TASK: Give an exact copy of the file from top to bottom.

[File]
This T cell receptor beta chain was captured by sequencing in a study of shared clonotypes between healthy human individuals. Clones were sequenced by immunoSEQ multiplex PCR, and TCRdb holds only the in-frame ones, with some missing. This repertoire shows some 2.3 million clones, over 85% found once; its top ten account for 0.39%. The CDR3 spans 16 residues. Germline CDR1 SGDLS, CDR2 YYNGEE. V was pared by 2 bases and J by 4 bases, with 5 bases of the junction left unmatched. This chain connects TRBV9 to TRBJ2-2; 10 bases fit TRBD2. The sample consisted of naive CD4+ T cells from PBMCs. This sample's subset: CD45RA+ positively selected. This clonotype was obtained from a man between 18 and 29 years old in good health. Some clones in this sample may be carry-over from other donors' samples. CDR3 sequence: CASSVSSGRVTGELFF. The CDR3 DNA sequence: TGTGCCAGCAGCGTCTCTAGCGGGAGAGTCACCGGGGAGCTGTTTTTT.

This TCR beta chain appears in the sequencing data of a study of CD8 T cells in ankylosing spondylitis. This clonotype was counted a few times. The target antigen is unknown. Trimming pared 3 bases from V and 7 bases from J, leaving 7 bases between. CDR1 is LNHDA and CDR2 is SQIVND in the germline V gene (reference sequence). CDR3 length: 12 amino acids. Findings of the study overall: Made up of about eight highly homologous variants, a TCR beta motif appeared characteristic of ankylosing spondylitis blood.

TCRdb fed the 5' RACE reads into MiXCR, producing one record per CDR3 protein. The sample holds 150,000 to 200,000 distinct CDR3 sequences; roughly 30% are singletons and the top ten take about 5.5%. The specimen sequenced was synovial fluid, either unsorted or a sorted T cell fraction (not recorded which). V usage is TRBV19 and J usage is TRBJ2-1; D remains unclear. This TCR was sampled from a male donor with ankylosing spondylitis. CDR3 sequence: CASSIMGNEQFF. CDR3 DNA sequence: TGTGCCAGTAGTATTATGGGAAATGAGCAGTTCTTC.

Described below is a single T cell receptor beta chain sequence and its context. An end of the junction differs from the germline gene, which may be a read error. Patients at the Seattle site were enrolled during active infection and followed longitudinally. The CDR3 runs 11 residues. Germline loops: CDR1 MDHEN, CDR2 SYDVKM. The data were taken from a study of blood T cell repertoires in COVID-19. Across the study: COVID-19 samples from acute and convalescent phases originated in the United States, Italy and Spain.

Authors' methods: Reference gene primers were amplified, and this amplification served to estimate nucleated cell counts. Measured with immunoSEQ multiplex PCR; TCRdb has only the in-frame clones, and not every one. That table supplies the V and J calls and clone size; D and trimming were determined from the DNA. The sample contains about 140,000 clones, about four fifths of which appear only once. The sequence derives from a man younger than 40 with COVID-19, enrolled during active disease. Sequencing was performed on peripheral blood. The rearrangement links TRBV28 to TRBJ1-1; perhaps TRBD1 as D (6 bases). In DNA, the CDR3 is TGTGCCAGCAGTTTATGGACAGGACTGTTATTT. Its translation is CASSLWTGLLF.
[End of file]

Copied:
This T cell receptor beta chain was captured by sequencing in a study of shared clonotypes between healthy human individuals. Clones were sequenced by immunoSEQ multiplex PCR, and TCRdb holds only the in-frame ones, with some missing. This repertoire shows some 2.3 million clones, over 85% found once; its top ten account for 0.39%. The CDR3 spans 16 residues. Germline CDR1 SGDLS, CDR2 YYNGEE. V was pared by 2 bases and J by 4 bases, with 5 bases of the junction left unmatched. This chain connects TRBV9 to TRBJ2-2; 10 bases fit TRBD2. The sample consisted of naive CD4+ T cells from PBMCs. This sample's subset: CD45RA+ positively selected. This clonotype was obtained from a man between 18 and 29 years old in good health. Some clones in this sample may be carry-over from other donors' samples. CDR3 sequence: CASSVSSGRVTGELFF. The CDR3 DNA sequence: TGTGCCAGCAGCGTCTCTAGCGGGAGAGTCACCGGGGAGCTGTTTTTT.

This TCR beta chain appears in the sequencing data of a study of CD8 T cells in ankylosing spondylitis. This clonotype was counted a few times. The target antigen is unknown. Trimming pared 3 bases from V and 7 bases from J, leaving 7 bases between. CDR1 is LNHDA and CDR2 is SQIVND in the germline V gene (reference sequence). CDR3 length: 12 amino acids. Findings of the study overall: Made up of about eight highly homologous variants, a TCR beta motif appeared characteristic of ankylosing spondylitis blood.

TCRdb fed the 5' RACE reads into MiXCR, producing one record per CDR3 protein. The sample holds 150,000 to 200,000 distinct CDR3 sequences; roughly 30% are singletons and the top ten take about 5.5%. The specimen sequenced was synovial fluid, either unsorted or a sorted T cell fraction (not recorded which). V usage is TRBV19 and J usage is TRBJ2-1; D remains unclear. This TCR was sampled from a male donor with ankylosing spondylitis. CDR3 sequence: CASSIMGNEQFF. CDR3 DNA sequence: TGTGCCAGTAGTATTATGGGAAATGAGCAGTTCTTC.

Described below is a single T cell receptor beta chain sequence and its context. An end of the junction differs from the germline gene, which may be a read error. Patients at the Seattle site were enrolled during active infection and followed longitudinally. The CDR3 runs 11 residues. Germline loops: CDR1 MDHEN, CDR2 SYDVKM. The data were taken from a study of blood T cell repertoires in COVID-19. Across the study: COVID-19 samples from acute and convalescent phases originated in the United States, Italy and Spain.

Authors' methods: Reference gene primers were amplified, and this amplification served to estimate nucleated cell counts. Measured with immunoSEQ multiplex PCR; TCRdb has only the in-frame clones, and not every one. That table supplies the V and J calls and clone size; D and trimming were determined from the DNA. The sample contains about 140,000 clones, about four fifths of which appear only once. The sequence derives from a man younger than 40 with COVID-19, enrolled during active disease. Sequencing was performed on peripheral blood. The rearrangement links TRBV28 to TRBJ1-1; perhaps TRBD1 as D (6 bases). In DNA, the CDR3 is TGTGCCAGCAGTTTATGGACAGGACTGTTATTT. Its translation is CASSLWTGLLF.